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Comment: Re:How dare he threaten NASA pork? (Score 1) 116

Binzel's proposing sending astronauts to asteroids that pass very close to Earth, not just robotic missions - which I agree with. From the source article:

Once humans can reach one asteroid in its native orbit, the gateway is opened such that hundreds (if not thousands) more will be accessible, enabling a steady programme of exploration to be unrolled in the late 2020s and 2030s.

Comment: Another idea (Score 1) 549

by rolias (#48041623) Attached to: Elon Musk: We Must Put a Million People On Mars To Safeguard Humanity
If you build a massive transportation infrastructure capable of hauling people & cargo for numerous several month journeys, you've pretty much adapted humanity to live in the space between worlds. At that point, why limit yourself to just Mars? As much as I'd love to visit, climb the mountains, rappel the canyons, and explore the lava tubes, there's a lot more solar system to see. Colonizing Mars adds one element of redundancy, but numerous self-sufficient space colonies, living off sunlight and the rich (and accessible) resources of asteroids would be far more robust - and interesting.

Comment: Re:The failure mode is transformer core saturation (Score 1) 91

by rolias (#47538409) Attached to: The Truth About Solar Storms

True, but only one of those - ACE - provides definitive storm strength and arrival time, by sampling the solar wind directly upstream of Earth for magnetic field & plasma properties (density, speed, and temperature). SOHO and STEREO let you know that something left the sun using imagery and estimate the arrival time. All of those are old NASA satellites long past their design lives, and never intended as reliable weather forcasting assets. The Deep Space Climate Observatory (DSCOVR) will take over for ACE next year.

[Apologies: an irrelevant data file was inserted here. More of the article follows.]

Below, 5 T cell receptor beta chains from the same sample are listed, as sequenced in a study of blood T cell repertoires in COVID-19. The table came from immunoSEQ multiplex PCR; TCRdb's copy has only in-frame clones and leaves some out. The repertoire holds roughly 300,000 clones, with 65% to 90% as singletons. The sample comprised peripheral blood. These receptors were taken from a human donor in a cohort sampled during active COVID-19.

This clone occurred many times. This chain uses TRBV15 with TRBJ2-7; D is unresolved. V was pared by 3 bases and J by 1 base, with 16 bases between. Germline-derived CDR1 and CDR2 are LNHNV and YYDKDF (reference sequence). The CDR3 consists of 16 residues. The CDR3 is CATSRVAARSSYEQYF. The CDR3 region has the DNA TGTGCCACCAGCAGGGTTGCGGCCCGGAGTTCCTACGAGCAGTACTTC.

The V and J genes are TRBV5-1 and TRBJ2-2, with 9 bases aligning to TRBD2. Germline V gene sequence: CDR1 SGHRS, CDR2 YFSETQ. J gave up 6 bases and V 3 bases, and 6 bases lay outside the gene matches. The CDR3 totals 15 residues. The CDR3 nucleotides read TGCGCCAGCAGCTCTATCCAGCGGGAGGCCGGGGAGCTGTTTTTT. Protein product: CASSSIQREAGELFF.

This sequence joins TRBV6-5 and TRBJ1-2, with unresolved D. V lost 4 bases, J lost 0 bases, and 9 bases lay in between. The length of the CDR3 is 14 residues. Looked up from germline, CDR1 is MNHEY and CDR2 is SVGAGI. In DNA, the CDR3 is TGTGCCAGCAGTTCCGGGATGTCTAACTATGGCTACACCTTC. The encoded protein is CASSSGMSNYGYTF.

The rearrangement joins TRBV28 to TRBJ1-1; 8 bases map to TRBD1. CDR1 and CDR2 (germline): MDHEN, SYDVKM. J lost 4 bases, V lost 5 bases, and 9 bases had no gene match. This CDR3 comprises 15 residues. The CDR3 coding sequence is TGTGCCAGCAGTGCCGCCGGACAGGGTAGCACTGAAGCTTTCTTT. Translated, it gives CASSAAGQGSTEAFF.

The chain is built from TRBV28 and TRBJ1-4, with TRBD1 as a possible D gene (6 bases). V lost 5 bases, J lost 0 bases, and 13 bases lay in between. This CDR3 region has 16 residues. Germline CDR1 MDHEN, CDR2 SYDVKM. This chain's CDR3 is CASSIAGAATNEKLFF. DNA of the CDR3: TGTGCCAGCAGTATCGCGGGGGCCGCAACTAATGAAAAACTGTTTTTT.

Grid operators respond by reducing the output of baseload power plants (nuclear, coal, etc.) and bringing up small local generators (e.g. natural gas) to reduce the load on long distance transmission lines and their transformers. That is sufficient for the more common small events. Probably not for events like Carrington and the May 1921 geomagnetic storm, but at least they will be in a position to respond. The big danger would to be blindsided because the government couldn't get their act together enough to fund reliable forecast & warning systems. The worst events can take as little as 18 minutes from a satellite at L1 to Earth.

Comment: Re:Thanks for pointing out the "briefly" part. (Score 2) 461

by rolias (#47316909) Attached to: Half of Germany's Power Supplied By Solar, Briefly
Indeed. Renewable energy supporters often sound like they aren't convinced that their solution is actually better - just that it's more ethical - and fail to bring up the measurable benefits. Non-renewables right now enjoy an implicit subsidy because all the damage they do isn't showing up in their price at the pump or electric bill - it's being absorbed in higher taxes, medical bills, business expenses, and the like. A carbon tax is a way to make that cost explicit and make the energy market more functional with better information.

Comment: Re:Mostly a repeat. (Score 1) 104

by rolias (#47267221) Attached to: 3-D Printing with Molten Steel (Video)
Not a repeat, just another project, and it is TIG. Another project called Strongprint is using TIG because the mass of the print head can be quite low and move over a large, fixed print surface. The one you cited uses MIG and moves the print surface under the print head using a delta robot, while Strongprint mounts the print head on a delta robot, and Delaire's printer moves the TIG head on a gantry. http://reprap.org/wiki/StrongP...

Comment: Open source (Score 2) 211

by rolias (#47231303) Attached to: Tesla Releases Electric Car Patents To the Public
This is about the best press coverage that open source can get, when an aggressive, innovative, and successful CEO with the ear of the press & public challenges the idea that patents actually help "To promote the Progress of Science and useful Arts..." It's a rare day when I hear the words "open source" on NPR's Marketplace.

Take your work seriously but never take yourself seriously; and do not take what happens either to yourself or your work seriously. -- Booth Tarkington